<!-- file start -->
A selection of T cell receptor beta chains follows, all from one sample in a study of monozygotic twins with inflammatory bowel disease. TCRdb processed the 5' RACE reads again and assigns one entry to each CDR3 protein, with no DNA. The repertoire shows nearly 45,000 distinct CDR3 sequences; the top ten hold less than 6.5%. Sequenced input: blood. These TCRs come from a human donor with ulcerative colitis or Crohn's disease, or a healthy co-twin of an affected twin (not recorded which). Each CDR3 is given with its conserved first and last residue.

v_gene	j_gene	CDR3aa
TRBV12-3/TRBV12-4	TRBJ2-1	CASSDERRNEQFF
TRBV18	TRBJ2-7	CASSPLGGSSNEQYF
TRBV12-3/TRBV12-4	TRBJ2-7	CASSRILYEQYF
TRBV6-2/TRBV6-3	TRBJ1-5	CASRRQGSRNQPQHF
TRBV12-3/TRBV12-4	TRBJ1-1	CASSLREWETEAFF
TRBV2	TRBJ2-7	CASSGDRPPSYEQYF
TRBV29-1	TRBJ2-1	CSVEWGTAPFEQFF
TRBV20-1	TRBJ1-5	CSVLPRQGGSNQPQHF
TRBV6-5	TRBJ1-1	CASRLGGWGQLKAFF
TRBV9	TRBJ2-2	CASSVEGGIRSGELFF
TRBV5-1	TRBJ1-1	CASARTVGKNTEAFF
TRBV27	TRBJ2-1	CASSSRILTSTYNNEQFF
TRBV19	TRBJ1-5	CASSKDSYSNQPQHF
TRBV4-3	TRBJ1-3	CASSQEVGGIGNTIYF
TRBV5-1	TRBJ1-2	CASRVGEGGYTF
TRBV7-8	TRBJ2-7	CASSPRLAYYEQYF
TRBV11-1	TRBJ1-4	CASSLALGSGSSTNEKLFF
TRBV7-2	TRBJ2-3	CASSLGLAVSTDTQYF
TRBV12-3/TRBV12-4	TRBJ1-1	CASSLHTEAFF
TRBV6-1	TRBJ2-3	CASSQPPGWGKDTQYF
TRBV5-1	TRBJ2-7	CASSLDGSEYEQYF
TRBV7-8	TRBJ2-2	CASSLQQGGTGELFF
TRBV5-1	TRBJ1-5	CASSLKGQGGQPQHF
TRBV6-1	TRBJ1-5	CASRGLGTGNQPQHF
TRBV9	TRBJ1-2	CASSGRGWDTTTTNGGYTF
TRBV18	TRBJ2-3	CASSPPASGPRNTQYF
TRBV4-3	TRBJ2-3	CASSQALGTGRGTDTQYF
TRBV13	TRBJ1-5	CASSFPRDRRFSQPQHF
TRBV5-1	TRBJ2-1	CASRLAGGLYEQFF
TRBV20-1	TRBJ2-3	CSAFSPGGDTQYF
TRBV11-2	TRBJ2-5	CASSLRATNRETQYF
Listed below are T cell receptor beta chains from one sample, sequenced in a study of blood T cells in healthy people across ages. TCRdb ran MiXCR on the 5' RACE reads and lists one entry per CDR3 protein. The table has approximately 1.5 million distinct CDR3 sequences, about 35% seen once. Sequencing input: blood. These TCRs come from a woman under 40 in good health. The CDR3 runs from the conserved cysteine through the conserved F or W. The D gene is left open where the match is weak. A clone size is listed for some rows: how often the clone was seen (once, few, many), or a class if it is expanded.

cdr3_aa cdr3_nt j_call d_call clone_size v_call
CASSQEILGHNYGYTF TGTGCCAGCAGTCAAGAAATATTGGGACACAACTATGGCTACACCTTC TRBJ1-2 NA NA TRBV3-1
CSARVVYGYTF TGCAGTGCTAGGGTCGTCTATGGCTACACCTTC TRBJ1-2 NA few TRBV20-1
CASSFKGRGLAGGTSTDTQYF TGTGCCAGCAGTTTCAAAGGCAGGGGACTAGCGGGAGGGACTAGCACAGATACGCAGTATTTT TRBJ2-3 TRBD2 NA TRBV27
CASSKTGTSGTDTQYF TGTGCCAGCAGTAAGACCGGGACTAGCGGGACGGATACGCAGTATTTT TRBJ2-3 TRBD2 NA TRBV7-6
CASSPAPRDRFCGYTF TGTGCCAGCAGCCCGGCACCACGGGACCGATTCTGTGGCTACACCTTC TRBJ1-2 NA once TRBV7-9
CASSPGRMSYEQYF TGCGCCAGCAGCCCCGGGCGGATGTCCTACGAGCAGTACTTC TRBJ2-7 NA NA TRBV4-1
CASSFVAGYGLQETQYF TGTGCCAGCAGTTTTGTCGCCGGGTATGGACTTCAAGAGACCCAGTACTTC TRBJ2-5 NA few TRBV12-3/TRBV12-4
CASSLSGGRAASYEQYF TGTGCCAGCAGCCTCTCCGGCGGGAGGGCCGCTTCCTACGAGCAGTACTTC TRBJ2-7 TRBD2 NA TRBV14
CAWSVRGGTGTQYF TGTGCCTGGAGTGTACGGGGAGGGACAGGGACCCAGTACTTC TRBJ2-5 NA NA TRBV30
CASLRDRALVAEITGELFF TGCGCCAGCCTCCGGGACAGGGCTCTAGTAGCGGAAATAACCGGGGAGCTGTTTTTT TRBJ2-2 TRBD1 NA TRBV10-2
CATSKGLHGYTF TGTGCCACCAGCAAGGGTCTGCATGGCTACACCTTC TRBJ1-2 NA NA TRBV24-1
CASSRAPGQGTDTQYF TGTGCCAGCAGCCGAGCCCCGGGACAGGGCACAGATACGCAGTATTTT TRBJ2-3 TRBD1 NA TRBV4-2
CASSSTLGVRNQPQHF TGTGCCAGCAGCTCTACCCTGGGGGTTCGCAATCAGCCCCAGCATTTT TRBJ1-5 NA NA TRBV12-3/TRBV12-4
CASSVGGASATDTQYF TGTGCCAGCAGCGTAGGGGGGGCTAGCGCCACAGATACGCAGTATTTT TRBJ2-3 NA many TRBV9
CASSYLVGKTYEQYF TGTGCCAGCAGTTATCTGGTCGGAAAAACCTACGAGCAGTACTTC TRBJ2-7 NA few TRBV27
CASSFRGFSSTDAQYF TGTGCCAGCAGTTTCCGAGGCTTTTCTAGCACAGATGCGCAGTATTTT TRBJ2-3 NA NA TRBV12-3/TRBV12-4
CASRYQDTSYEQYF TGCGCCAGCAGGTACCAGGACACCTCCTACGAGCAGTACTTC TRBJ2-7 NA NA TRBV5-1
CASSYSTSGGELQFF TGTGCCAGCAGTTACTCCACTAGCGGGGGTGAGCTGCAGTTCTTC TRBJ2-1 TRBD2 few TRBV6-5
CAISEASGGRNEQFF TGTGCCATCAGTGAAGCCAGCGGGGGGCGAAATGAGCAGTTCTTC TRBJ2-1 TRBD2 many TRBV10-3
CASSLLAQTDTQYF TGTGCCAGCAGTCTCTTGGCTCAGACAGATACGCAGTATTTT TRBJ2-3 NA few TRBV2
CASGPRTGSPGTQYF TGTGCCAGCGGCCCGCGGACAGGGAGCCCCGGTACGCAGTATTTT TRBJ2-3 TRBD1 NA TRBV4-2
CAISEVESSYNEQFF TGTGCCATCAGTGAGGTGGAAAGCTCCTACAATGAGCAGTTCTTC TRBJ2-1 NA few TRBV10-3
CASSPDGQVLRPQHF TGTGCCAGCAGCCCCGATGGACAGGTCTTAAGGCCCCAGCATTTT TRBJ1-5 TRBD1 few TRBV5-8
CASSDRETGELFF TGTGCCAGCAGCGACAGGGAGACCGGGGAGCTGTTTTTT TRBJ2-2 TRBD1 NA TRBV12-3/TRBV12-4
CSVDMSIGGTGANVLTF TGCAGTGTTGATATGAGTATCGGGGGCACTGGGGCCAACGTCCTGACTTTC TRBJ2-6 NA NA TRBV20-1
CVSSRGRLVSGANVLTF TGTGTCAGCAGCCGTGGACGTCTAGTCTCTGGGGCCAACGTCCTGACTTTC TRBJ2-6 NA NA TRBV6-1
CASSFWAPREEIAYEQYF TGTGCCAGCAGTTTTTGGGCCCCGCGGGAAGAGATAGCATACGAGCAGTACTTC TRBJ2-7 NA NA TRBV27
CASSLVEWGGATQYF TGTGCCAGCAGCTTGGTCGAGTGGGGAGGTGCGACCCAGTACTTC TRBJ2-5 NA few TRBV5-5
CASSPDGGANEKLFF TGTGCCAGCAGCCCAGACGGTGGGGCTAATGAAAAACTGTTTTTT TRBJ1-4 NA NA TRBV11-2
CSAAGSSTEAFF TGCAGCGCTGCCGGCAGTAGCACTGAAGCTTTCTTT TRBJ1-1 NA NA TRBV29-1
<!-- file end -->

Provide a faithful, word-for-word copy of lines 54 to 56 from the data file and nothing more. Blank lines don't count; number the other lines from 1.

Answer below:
CAISEASGGRNEQFF TGTGCCATCAGTGAAGCCAGCGGGGGGCGAAATGAGCAGTTCTTC TRBJ2-1 TRBD2 many TRBV10-3
CASSLLAQTDTQYF TGTGCCAGCAGTCTCTTGGCTCAGACAGATACGCAGTATTTT TRBJ2-3 NA few TRBV2
CASGPRTGSPGTQYF TGTGCCAGCGGCCCGCGGACAGGGAGCCCCGGTACGCAGTATTTT TRBJ2-3 TRBD1 NA TRBV4-2